Dusk was falling as we turned into our accommodation for the next two nights: a fantastic pastoral homestead at Wallup called Glenwillan. The date on the front of the homestead references 1888, the date that the three McRae brothers – Duncan, John and Farquahar- selected this property in the Mallee. It was cleared and sown with wheat and oats, as well as running sheep. Glenwillan was constructed in 1912 using bricks from Stawell at the cost of £1500. It is now owned by the great-grandson of Farquahar McCrae. At first I was very excited, thinking that it was Georgiana McCrae‘s brother-in-law Farquahar, but it’s a different branch of the family.
We had the whole place to ourselves! What fun I had, checking out the photographs and paintings of McCraes long passed on the walls and admiring the original furniture- especially the huge dining table which was larger than original envisaged because the furniture maker could not bear to cut up such a beautiful length of wood. The 1950s kitchen felt just like a Nana’s Kitchen. At the back of the homestead were thatched stables, which were amazingly dry.
Next time I come up this way – and I will, just for Glenwillan itself – I’m going to make sure that the Murtoa Stick Shed is open. [Check out the link- it shows the inside] It’s open on the first Sunday of each month between 10.00 and 2.00. It’s HUGE. It was built in 1941 to accommodate the wheat harvest during the war, and unlike other sheds of its type, it had a concrete floor. It’s on the National Heritage Register. It’s so big that I couldn’t fit it into the one shot.
The whole impetus for this little trip to the Wimmera was to see the Silo Art Trail. This fantastic tourist initiative has funded artists to paint the disused wheat silos along the railway sidings in the Mallee area. I notice that other towns (e.g. Benalla most recently) are also funding silo art. These ones in the Wimmera are a celebration of farming men and women, and to a lesser extent a nod to the continuing indigenous presence in the area. The silos were built during the 1930s, and are between 28 and 50 kilometres apart. Some are on the outskirts of town; others are just on the siding with nothing else there. What a brilliant idea.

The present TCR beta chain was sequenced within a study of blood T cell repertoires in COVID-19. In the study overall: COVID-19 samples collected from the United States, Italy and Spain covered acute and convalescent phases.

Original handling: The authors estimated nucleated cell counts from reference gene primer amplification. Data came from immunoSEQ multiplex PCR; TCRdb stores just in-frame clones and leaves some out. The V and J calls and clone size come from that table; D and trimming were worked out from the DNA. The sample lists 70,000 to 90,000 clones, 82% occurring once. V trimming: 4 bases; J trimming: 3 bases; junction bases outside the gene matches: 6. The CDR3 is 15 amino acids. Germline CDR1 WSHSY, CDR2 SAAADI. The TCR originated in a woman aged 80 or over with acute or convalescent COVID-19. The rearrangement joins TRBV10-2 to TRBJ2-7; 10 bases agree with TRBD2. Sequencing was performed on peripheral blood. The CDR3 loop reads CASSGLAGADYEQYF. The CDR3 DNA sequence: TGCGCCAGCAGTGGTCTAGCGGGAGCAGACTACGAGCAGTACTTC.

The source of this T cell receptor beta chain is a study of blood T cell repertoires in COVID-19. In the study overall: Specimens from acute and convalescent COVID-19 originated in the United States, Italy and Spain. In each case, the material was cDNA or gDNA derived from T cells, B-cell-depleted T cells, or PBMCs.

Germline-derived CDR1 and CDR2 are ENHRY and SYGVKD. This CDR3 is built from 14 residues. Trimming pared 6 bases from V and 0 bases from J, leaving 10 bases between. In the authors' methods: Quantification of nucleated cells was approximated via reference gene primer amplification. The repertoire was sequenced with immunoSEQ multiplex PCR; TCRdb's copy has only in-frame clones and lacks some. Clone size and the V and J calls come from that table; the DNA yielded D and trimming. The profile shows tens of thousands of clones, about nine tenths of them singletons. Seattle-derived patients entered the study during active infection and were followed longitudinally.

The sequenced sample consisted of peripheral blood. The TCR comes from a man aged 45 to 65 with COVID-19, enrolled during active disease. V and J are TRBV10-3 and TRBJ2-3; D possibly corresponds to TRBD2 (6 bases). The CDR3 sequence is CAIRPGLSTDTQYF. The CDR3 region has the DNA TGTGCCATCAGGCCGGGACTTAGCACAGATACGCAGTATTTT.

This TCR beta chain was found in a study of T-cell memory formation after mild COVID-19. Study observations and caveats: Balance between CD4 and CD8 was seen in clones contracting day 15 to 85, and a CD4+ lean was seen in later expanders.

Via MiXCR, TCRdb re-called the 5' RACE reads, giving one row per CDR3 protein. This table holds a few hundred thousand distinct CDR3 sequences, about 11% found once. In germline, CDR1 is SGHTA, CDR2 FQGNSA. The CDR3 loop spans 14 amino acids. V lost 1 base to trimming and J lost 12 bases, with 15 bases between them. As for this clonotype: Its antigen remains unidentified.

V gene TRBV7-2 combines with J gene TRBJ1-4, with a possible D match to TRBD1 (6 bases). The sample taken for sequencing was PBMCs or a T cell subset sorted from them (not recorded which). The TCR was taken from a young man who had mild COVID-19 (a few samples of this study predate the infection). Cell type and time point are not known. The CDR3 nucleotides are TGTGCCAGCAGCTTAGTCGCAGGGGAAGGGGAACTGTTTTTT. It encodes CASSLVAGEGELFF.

I mentioned in Part I that I felt that the Grampians/Gariwerd were resting on their touristic laurels a bit. That certainly couldn’t be said of the Silo Art Trail. I was really impressed with the little town of Minyip, where the local historical society had developed a trail of plaques up and down the largely deserted main street. Minyip was used as the set for filming The Flying Doctors television series, and the only cafe in town was named ‘Emma’s place’ for one of the characters in the series. I think that the whole idea is a wonderful tourist feature that entices city folk like us to an otherwise pretty remote area.
We stopped off at Warracknabeal on the way home where, once again, we were lucky enough to find the historical society open. This time, it was located in the old State Bank Branch. When the bank closed, it was handed over to the Historical Society ‘as is’, complete with all the internal banking furniture. It is a wonderful time capsule of a time when tellers wrote in your passbook, and there was a bank manager who actually knew you. Upstairs, in the bank manager’s quarters, there is a good display of a wide range of Warracknabeal artefacts, including the contents of the pharmacist’s shop. Really worth stopping off to visit, for the banking chamber alone.
We returned home to Glenwillan, where we sat on the front porch with our books before returning to the very good Creekside pub at Warracknabeal some twenty kilometres away. That night we turned off all the lights and stood in the back yard of the homestead, gaping at the stars in the vast sky. Just think of it – they’re there every night but we just can’t see them in the city.
And so, eventually, we turned for home. We seemed to pack a lot into just three nights. It was great.